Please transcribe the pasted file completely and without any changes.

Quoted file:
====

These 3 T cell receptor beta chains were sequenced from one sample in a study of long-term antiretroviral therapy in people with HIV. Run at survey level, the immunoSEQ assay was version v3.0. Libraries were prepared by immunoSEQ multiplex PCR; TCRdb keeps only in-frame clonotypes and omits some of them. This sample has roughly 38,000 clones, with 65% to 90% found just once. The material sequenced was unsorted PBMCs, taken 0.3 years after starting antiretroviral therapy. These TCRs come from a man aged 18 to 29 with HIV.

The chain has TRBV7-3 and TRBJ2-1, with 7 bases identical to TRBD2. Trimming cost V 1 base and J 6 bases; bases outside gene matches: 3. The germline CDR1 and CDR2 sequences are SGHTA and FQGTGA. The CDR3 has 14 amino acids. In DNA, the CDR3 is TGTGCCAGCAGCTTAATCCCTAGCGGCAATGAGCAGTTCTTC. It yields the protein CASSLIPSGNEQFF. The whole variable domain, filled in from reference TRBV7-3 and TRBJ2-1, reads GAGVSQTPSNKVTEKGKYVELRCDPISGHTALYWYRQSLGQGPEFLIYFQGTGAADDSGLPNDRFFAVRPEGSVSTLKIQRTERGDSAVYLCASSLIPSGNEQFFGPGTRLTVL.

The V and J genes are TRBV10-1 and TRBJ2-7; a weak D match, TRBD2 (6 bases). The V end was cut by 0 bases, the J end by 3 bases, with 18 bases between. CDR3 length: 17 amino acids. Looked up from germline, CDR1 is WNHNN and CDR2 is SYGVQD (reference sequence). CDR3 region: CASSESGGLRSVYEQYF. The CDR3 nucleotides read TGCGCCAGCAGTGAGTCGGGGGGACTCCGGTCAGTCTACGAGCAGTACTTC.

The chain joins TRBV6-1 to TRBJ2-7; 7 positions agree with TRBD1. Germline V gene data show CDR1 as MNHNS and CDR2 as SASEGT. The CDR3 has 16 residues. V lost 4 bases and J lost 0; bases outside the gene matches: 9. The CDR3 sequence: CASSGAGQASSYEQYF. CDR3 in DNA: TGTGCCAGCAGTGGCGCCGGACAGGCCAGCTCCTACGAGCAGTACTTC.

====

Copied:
These 3 T cell receptor beta chains were sequenced from one sample in a study of long-term antiretroviral therapy in people with HIV. Run at survey level, the immunoSEQ assay was version v3.0. Libraries were prepared by immunoSEQ multiplex PCR; TCRdb keeps only in-frame clonotypes and omits some of them. This sample has roughly 38,000 clones, with 65% to 90% found just once. The material sequenced was unsorted PBMCs, taken 0.3 years after starting antiretroviral therapy. These TCRs come from a man aged 18 to 29 with HIV.

The chain has TRBV7-3 and TRBJ2-1, with 7 bases identical to TRBD2. Trimming cost V 1 base and J 6 bases; bases outside gene matches: 3. The germline CDR1 and CDR2 sequences are SGHTA and FQGTGA. The CDR3 has 14 amino acids. In DNA, the CDR3 is TGTGCCAGCAGCTTAATCCCTAGCGGCAATGAGCAGTTCTTC. It yields the protein CASSLIPSGNEQFF. The whole variable domain, filled in from reference TRBV7-3 and TRBJ2-1, reads GAGVSQTPSNKVTEKGKYVELRCDPISGHTALYWYRQSLGQGPEFLIYFQGTGAADDSGLPNDRFFAVRPEGSVSTLKIQRTERGDSAVYLCASSLIPSGNEQFFGPGTRLTVL.

The V and J genes are TRBV10-1 and TRBJ2-7; a weak D match, TRBD2 (6 bases). The V end was cut by 0 bases, the J end by 3 bases, with 18 bases between. CDR3 length: 17 amino acids. Looked up from germline, CDR1 is WNHNN and CDR2 is SYGVQD (reference sequence). CDR3 region: CASSESGGLRSVYEQYF. The CDR3 nucleotides read TGCGCCAGCAGTGAGTCGGGGGGACTCCGGTCAGTCTACGAGCAGTACTTC.

The chain joins TRBV6-1 to TRBJ2-7; 7 positions agree with TRBD1. Germline V gene data show CDR1 as MNHNS and CDR2 as SASEGT. The CDR3 has 16 residues. V lost 4 bases and J lost 0; bases outside the gene matches: 9. The CDR3 sequence: CASSGAGQASSYEQYF. CDR3 in DNA: TGTGCCAGCAGTGGCGCCGGACAGGCCAGCTCCTACGAGCAGTACTTC.